May I add, that it is a pleasure to read such a superb fantasy novel (well written & great story) compared with all the ... ahem... *stuff* that Amazon is pushing at me these days with 5 star reviews no less! Some writers, editors & publishers are obviously getting all their relatives & friends on board to lie for them when writing those reviews. Tanya Huff needs none of that, the quality of her work stands on its own.
Charlie loves music but also uses music to focus her power, which explains why several other bands want her to join their group. Nobody is as surprised as she is when she helps the Selkies who had their pelts stolen by her Auntie Catherine who was hired by an oil company. Assisting her is fourteen year old Jack who is a Gale Draconian Prince and sorcerer. The person who wanted to control the Selkie is Amelia Carlson who wants to control the selkies as they belong to an environmental group Two Seventy Five N that presses government to deny off shore drilling permits to Amelia's company. Charlie and Jack search for the stolen pelts, try to prevent the drilling, and prepare for battle against a powerful family member.
The latest Gales urban fantasy (see THE ENCHANTMENT EMPORIUM) is wonderful thriller due to the strong cast who make selkie and Gales seem genuine. The story line is fast-paced but character driven as the aunt and niece are on different sides of the drill baby drill controversy; which anchors the plot in a real contemporary debate. Readers will appreciate Tanya Huff, known for her military science fiction, as The Wild Ways is a terrific read, one of the best urban fantasies I have read in years.
Where the first book, Enchantment Emporium, focused on Allie Gale and her role, The Wild Ways follows Allie's cousins Charlie, a Wild Power, and Jack, a dragon prince. They're both great characters: neither really fits into the mold for Gale women or men, so this book is about each of them learning their place in the world. They're also funny and work really well together, and since (unlike Allie) neither of them really got a love story, I hope we'll see more of them in the next book.
In this book, Charlie investigates the theft of selkie skins. Gales aren't supposed to involve themselves in anything that doesn't directly concern the family, but she's never been very good at following the rules. This story was good, if not particularly intricate. There were a few moments where the direction of the plot just seemed sort of...random. But the appeal of these books isn't in the plot, it's in the world and characters anyway. However, there were several times in the book where I was on the edge of my seat, and there are a few questions I still want answers to after finishing the book.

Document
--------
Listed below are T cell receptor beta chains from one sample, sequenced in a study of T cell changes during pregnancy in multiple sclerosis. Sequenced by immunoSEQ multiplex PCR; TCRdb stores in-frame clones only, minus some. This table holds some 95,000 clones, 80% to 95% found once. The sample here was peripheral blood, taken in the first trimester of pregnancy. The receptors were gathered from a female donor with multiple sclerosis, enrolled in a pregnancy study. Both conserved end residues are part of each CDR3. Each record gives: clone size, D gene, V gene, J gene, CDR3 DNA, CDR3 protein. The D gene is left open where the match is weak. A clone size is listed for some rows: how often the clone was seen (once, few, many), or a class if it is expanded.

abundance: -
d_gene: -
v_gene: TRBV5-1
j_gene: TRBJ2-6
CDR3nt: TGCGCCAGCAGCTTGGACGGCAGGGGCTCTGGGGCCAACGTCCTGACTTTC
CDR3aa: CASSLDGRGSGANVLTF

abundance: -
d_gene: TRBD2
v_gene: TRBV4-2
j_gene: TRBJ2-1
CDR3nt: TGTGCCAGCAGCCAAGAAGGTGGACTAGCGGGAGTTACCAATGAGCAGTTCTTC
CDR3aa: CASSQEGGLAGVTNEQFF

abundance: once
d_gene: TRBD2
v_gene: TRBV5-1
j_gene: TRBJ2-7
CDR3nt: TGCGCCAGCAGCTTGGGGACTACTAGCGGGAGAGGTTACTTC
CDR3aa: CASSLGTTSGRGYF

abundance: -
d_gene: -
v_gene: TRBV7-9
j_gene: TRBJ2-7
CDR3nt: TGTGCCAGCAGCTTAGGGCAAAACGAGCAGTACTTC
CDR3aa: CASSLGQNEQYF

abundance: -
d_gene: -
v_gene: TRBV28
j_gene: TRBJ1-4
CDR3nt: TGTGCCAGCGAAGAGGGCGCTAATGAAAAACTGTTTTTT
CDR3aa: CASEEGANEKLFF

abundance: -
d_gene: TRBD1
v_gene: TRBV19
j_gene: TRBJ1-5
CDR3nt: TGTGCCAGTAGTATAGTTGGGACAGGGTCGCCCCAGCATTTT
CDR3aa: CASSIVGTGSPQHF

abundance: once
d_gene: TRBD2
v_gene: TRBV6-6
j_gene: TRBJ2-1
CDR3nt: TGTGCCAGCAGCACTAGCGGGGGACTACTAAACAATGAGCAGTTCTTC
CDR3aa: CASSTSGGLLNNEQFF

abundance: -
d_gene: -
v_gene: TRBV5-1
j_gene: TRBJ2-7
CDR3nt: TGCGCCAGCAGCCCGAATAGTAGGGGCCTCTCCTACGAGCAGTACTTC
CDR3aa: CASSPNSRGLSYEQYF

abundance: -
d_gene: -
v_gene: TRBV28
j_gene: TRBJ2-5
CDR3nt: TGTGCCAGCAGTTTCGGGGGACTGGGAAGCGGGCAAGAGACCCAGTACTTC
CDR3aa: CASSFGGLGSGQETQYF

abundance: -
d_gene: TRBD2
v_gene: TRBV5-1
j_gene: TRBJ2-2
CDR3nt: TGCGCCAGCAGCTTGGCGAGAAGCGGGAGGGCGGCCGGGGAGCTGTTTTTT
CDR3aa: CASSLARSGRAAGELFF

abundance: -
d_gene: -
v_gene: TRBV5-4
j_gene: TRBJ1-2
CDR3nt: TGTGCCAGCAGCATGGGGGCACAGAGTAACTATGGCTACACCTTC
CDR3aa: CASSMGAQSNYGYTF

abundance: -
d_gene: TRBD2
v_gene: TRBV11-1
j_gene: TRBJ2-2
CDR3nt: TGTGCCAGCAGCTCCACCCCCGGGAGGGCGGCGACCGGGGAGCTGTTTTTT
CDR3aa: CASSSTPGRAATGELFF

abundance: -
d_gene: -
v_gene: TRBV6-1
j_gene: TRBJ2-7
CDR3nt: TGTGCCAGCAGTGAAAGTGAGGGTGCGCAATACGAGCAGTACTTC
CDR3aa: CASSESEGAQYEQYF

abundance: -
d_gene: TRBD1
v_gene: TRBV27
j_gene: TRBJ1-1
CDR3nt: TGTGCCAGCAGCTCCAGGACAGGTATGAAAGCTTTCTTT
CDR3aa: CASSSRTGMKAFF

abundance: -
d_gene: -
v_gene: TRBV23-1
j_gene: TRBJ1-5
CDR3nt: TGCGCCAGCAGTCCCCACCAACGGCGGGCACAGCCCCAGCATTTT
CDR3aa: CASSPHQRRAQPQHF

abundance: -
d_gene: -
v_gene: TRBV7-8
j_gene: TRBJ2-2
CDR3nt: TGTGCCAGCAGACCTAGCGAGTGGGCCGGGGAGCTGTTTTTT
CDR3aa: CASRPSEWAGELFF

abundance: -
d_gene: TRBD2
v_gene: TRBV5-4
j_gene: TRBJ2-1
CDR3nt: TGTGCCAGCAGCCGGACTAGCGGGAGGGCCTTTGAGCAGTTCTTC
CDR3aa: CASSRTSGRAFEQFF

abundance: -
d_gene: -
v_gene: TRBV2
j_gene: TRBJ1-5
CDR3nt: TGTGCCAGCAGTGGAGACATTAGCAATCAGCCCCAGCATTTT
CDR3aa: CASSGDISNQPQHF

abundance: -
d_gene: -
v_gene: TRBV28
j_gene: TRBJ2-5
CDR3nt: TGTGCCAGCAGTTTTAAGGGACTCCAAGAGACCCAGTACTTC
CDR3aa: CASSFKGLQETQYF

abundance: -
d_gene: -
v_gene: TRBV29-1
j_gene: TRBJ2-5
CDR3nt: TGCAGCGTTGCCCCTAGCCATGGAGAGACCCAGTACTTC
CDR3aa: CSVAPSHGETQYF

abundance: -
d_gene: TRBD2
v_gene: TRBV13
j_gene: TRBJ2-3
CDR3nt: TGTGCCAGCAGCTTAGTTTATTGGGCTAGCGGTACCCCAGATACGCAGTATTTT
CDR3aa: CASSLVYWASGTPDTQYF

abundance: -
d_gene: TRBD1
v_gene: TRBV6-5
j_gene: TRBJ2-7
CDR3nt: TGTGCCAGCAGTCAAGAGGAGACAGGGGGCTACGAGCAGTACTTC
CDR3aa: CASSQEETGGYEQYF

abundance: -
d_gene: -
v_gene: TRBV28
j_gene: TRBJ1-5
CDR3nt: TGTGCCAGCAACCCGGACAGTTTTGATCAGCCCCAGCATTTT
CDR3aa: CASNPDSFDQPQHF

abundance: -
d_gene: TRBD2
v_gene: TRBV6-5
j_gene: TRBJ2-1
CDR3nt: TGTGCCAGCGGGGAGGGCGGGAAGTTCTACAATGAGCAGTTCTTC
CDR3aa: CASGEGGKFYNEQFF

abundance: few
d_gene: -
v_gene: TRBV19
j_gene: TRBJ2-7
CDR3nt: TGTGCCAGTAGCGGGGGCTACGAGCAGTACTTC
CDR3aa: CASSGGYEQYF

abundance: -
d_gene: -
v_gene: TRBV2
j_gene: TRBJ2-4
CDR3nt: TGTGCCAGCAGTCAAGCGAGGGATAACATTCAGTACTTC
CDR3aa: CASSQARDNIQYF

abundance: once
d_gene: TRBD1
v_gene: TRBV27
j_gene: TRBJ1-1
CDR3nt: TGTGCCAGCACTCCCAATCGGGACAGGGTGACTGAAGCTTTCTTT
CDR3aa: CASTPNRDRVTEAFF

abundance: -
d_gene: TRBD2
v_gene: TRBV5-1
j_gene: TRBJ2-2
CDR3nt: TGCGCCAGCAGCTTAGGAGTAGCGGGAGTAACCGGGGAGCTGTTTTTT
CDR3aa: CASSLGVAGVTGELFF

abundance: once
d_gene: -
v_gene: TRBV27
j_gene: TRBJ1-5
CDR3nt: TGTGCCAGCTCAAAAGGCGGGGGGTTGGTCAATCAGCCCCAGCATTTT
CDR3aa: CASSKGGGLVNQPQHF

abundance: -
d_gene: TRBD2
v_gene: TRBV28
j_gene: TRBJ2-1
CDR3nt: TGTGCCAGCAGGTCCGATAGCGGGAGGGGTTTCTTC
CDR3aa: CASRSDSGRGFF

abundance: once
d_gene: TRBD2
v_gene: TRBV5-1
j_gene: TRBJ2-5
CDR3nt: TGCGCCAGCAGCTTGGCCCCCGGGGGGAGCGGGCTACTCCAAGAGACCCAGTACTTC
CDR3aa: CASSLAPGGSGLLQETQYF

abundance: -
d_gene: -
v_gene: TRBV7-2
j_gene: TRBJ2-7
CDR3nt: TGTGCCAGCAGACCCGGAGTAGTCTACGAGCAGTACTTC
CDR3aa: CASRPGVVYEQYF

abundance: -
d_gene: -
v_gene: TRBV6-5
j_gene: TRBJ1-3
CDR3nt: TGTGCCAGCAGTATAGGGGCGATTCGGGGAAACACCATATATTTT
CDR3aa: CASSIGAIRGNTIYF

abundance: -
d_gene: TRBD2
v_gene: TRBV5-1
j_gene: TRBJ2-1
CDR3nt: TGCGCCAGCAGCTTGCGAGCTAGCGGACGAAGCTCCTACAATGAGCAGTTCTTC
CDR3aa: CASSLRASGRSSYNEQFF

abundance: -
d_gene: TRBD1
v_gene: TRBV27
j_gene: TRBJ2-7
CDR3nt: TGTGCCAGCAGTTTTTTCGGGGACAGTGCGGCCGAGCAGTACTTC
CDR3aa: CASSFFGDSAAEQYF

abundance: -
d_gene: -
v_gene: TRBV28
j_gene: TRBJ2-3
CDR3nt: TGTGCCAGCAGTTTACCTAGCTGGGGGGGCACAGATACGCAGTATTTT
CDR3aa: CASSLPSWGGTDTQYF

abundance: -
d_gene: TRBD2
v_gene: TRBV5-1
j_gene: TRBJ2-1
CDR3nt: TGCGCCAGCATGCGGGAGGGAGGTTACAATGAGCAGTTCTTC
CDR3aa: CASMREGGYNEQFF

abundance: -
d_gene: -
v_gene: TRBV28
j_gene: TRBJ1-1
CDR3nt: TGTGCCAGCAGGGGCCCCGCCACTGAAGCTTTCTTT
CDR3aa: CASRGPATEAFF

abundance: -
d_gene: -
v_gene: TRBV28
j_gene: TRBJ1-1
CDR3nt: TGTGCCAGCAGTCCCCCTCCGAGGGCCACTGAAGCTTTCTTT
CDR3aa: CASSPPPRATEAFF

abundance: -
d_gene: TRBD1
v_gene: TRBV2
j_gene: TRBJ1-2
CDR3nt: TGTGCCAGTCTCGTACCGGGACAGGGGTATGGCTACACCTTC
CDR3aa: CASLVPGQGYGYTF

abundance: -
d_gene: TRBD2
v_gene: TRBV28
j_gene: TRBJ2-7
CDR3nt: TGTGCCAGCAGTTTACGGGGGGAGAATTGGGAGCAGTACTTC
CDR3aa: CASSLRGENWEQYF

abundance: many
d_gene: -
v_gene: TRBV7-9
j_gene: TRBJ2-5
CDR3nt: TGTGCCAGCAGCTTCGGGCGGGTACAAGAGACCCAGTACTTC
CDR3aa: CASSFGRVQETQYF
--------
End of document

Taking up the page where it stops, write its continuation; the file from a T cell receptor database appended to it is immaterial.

But this book just didn't work out. 'The Enchantment Emporium' was a very interesting change of pace and new style for the author; I remember it taking a while to really catch me the first read through, by I full out cried at two separate points during my second read.
'The Wild Ways' just lacks the emotion of the first novel. I don't feel connected to Charlie or interested in her story to a tenth of the degree that I was drawn into Allie's struggle in the first novel; I loved Allie, and it was great to watch her evolving relationships with Graham, Michael, and her family. Watching Charlie sorta kinda flit around with completely unexplored and unexplained musicians does nothing for me. Jack has a lot of potential as a character; there are a few parallels to Diana from the 'Summon the Keeper' trilogy, and certain aspects of his role in the Gale family that could have been better explored.
I feel awful criticizing Tanya Huff. But this story seriously shook my faith in the series. I will absolutely reread 'The Enchantment Emporium' again and again over the years, but I'll never pick this one up again. And, if the series continues, I doubt I'd buy it unless the main character shifts away from Charlie.
Read everything else Tanya Huff has written; they are all 5 stars (except 'Scholar of Decay' (which is 3.5/4 stars) but I give her the benefit of the doubt on that one).